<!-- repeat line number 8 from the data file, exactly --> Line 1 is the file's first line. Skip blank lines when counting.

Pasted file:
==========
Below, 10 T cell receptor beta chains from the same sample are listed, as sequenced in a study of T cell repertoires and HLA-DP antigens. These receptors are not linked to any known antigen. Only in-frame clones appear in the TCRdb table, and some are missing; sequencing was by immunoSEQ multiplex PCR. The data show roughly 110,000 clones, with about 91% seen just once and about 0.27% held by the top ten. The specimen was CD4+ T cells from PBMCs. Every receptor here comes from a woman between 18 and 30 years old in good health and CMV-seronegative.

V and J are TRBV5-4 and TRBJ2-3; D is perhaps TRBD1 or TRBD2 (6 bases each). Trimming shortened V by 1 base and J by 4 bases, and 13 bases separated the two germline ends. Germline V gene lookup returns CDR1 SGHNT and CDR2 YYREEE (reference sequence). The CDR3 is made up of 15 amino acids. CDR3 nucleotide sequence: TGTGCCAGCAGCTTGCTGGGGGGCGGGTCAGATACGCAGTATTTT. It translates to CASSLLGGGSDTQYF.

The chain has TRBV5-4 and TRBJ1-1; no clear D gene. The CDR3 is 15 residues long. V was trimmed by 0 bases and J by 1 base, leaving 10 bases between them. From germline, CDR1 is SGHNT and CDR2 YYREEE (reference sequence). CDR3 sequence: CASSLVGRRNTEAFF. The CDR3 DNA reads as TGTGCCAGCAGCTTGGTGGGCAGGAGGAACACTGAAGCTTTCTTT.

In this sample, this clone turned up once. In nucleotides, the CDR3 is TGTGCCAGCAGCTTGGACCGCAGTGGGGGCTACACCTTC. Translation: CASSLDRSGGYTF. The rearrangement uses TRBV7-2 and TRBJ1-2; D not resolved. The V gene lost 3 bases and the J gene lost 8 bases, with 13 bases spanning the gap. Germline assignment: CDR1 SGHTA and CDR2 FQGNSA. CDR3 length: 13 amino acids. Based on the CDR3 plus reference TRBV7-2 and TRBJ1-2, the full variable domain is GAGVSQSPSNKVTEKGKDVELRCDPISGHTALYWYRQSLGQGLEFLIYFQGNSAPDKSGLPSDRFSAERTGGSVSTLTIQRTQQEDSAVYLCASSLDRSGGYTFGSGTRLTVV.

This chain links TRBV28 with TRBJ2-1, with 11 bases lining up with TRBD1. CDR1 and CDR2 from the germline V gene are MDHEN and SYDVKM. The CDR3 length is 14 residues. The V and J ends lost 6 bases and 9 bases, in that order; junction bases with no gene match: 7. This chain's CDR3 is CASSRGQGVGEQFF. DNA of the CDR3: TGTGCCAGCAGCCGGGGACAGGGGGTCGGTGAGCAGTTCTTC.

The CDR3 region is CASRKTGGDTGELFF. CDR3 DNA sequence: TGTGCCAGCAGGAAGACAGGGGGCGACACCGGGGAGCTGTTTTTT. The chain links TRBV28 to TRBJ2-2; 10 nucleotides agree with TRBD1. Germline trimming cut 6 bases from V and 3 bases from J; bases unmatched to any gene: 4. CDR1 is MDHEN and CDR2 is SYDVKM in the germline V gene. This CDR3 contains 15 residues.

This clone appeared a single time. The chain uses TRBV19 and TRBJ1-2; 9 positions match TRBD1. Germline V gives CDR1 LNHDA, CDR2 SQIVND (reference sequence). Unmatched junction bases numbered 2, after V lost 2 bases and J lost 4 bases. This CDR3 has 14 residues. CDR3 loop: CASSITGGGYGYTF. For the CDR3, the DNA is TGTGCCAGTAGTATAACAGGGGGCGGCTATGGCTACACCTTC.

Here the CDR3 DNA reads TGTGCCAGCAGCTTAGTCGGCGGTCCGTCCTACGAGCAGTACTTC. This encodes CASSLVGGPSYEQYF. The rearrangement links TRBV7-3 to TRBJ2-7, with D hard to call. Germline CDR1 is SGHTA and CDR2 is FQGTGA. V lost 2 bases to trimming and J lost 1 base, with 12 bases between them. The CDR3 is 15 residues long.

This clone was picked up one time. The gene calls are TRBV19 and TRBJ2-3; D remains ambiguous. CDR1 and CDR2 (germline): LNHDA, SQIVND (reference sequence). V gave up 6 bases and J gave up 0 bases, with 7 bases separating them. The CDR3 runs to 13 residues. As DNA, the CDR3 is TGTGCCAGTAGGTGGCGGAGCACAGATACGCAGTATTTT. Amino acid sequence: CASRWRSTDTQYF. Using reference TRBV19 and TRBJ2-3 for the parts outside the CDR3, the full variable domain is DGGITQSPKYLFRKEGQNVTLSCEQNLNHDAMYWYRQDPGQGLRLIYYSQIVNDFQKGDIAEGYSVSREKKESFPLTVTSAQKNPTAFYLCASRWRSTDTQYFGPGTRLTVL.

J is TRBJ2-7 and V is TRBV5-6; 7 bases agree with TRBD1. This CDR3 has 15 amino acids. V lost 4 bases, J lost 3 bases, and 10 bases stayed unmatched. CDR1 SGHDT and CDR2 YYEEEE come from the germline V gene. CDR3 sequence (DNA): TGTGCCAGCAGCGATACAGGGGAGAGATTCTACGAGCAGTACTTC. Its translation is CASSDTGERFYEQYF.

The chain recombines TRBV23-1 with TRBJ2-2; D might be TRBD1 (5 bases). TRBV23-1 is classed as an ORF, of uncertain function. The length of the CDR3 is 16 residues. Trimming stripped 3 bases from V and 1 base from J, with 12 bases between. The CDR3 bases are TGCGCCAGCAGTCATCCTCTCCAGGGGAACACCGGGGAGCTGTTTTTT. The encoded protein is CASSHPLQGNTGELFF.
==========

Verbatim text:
Here the CDR3 DNA reads TGTGCCAGCAGCTTAGTCGGCGGTCCGTCCTACGAGCAGTACTTC. This encodes CASSLVGGPSYEQYF. The rearrangement links TRBV7-3 to TRBJ2-7, with D hard to call. Germline CDR1 is SGHTA and CDR2 is FQGTGA. V lost 2 bases to trimming and J lost 1 base, with 12 bases between them. The CDR3 is 15 residues long.